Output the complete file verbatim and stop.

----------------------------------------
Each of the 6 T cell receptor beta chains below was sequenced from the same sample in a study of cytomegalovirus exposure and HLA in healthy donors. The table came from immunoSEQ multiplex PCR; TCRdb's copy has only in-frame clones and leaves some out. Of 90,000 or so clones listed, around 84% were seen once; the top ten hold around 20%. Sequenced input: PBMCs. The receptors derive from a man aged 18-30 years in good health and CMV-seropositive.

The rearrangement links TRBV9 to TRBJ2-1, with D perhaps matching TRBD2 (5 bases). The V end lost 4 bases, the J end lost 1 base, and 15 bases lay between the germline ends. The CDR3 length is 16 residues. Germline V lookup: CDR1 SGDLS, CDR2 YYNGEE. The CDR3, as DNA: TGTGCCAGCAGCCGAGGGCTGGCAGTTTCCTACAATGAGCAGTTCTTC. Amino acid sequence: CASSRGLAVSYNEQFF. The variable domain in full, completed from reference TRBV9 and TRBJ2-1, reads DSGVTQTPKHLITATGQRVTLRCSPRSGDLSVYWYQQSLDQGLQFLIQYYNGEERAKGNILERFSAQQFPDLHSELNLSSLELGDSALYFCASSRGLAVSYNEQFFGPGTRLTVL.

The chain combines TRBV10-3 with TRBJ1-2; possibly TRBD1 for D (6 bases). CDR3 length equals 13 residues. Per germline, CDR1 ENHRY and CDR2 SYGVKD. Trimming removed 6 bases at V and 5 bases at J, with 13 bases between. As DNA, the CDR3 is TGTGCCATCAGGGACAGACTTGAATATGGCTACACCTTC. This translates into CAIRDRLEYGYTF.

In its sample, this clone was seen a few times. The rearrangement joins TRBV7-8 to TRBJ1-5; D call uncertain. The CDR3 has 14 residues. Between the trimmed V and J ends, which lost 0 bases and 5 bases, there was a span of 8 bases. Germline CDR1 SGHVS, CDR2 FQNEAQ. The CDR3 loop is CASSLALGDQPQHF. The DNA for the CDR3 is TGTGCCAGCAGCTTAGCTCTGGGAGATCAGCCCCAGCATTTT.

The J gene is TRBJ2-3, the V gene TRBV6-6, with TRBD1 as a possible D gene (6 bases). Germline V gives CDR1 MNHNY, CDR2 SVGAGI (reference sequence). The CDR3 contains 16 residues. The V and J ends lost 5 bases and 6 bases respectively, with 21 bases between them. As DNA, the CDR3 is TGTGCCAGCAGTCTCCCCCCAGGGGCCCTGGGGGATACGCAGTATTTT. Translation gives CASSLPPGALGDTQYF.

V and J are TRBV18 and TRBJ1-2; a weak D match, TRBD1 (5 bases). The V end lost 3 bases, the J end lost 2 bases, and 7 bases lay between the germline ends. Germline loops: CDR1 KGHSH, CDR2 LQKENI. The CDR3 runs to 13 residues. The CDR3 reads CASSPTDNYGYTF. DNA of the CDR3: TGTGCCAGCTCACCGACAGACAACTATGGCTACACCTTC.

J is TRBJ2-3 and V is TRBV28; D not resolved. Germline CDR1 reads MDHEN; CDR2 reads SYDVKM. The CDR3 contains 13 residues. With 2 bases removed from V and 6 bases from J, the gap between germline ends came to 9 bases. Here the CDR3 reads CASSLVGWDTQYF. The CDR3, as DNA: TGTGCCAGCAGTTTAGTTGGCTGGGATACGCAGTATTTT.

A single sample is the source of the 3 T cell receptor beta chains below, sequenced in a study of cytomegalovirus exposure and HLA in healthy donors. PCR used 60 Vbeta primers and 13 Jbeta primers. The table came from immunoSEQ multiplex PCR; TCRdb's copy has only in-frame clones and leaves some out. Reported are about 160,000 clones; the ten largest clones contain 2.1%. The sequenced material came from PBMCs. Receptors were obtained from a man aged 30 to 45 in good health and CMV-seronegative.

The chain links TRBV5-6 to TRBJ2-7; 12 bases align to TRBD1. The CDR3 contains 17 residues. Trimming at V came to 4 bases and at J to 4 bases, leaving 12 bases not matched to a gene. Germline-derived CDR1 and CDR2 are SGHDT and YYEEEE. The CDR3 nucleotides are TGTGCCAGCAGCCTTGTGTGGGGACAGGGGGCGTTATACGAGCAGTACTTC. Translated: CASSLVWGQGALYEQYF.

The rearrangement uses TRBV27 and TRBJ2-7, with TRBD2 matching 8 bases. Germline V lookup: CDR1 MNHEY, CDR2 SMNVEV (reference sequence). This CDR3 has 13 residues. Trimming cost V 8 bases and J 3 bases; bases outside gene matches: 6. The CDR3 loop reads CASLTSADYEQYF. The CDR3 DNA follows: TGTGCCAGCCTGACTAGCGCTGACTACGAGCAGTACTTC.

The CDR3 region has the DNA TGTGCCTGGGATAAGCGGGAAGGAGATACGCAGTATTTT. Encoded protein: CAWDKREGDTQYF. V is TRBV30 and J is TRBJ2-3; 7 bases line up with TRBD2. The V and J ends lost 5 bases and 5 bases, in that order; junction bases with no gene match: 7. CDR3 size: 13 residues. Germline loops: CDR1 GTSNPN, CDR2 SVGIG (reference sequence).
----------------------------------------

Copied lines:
Each of the 6 T cell receptor beta chains below was sequenced from the same sample in a study of cytomegalovirus exposure and HLA in healthy donors. The table came from immunoSEQ multiplex PCR; TCRdb's copy has only in-frame clones and leaves some out. Of 90,000 or so clones listed, around 84% were seen once; the top ten hold around 20%. Sequenced input: PBMCs. The receptors derive from a man aged 18-30 years in good health and CMV-seropositive.

The rearrangement links TRBV9 to TRBJ2-1, with D perhaps matching TRBD2 (5 bases). The V end lost 4 bases, the J end lost 1 base, and 15 bases lay between the germline ends. The CDR3 length is 16 residues. Germline V lookup: CDR1 SGDLS, CDR2 YYNGEE. The CDR3, as DNA: TGTGCCAGCAGCCGAGGGCTGGCAGTTTCCTACAATGAGCAGTTCTTC. Amino acid sequence: CASSRGLAVSYNEQFF. The variable domain in full, completed from reference TRBV9 and TRBJ2-1, reads DSGVTQTPKHLITATGQRVTLRCSPRSGDLSVYWYQQSLDQGLQFLIQYYNGEERAKGNILERFSAQQFPDLHSELNLSSLELGDSALYFCASSRGLAVSYNEQFFGPGTRLTVL.

The chain combines TRBV10-3 with TRBJ1-2; possibly TRBD1 for D (6 bases). CDR3 length equals 13 residues. Per germline, CDR1 ENHRY and CDR2 SYGVKD. Trimming removed 6 bases at V and 5 bases at J, with 13 bases between. As DNA, the CDR3 is TGTGCCATCAGGGACAGACTTGAATATGGCTACACCTTC. This translates into CAIRDRLEYGYTF.

In its sample, this clone was seen a few times. The rearrangement joins TRBV7-8 to TRBJ1-5; D call uncertain. The CDR3 has 14 residues. Between the trimmed V and J ends, which lost 0 bases and 5 bases, there was a span of 8 bases. Germline CDR1 SGHVS, CDR2 FQNEAQ. The CDR3 loop is CASSLALGDQPQHF. The DNA for the CDR3 is TGTGCCAGCAGCTTAGCTCTGGGAGATCAGCCCCAGCATTTT.

The J gene is TRBJ2-3, the V gene TRBV6-6, with TRBD1 as a possible D gene (6 bases). Germline V gives CDR1 MNHNY, CDR2 SVGAGI (reference sequence). The CDR3 contains 16 residues. The V and J ends lost 5 bases and 6 bases respectively, with 21 bases between them. As DNA, the CDR3 is TGTGCCAGCAGTCTCCCCCCAGGGGCCCTGGGGGATACGCAGTATTTT. Translation gives CASSLPPGALGDTQYF.

V and J are TRBV18 and TRBJ1-2; a weak D match, TRBD1 (5 bases). The V end lost 3 bases, the J end lost 2 bases, and 7 bases lay between the germline ends. Germline loops: CDR1 KGHSH, CDR2 LQKENI. The CDR3 runs to 13 residues. The CDR3 reads CASSPTDNYGYTF. DNA of the CDR3: TGTGCCAGCTCACCGACAGACAACTATGGCTACACCTTC.

J is TRBJ2-3 and V is TRBV28; D not resolved. Germline CDR1 reads MDHEN; CDR2 reads SYDVKM. The CDR3 contains 13 residues. With 2 bases removed from V and 6 bases from J, the gap between germline ends came to 9 bases. Here the CDR3 reads CASSLVGWDTQYF. The CDR3, as DNA: TGTGCCAGCAGTTTAGTTGGCTGGGATACGCAGTATTTT.

A single sample is the source of the 3 T cell receptor beta chains below, sequenced in a study of cytomegalovirus exposure and HLA in healthy donors. PCR used 60 Vbeta primers and 13 Jbeta primers. The table came from immunoSEQ multiplex PCR; TCRdb's copy has only in-frame clones and leaves some out. Reported are about 160,000 clones; the ten largest clones contain 2.1%. The sequenced material came from PBMCs. Receptors were obtained from a man aged 30 to 45 in good health and CMV-seronegative.

The chain links TRBV5-6 to TRBJ2-7; 12 bases align to TRBD1. The CDR3 contains 17 residues. Trimming at V came to 4 bases and at J to 4 bases, leaving 12 bases not matched to a gene. Germline-derived CDR1 and CDR2 are SGHDT and YYEEEE. The CDR3 nucleotides are TGTGCCAGCAGCCTTGTGTGGGGACAGGGGGCGTTATACGAGCAGTACTTC. Translated: CASSLVWGQGALYEQYF.

The rearrangement uses TRBV27 and TRBJ2-7, with TRBD2 matching 8 bases. Germline V lookup: CDR1 MNHEY, CDR2 SMNVEV (reference sequence). This CDR3 has 13 residues. Trimming cost V 8 bases and J 3 bases; bases outside gene matches: 6. The CDR3 loop reads CASLTSADYEQYF. The CDR3 DNA follows: TGTGCCAGCCTGACTAGCGCTGACTACGAGCAGTACTTC.

The CDR3 region has the DNA TGTGCCTGGGATAAGCGGGAAGGAGATACGCAGTATTTT. Encoded protein: CAWDKREGDTQYF. V is TRBV30 and J is TRBJ2-3; 7 bases line up with TRBD2. The V and J ends lost 5 bases and 5 bases, in that order; junction bases with no gene match: 7. CDR3 size: 13 residues. Germline loops: CDR1 GTSNPN, CDR2 SVGIG (reference sequence).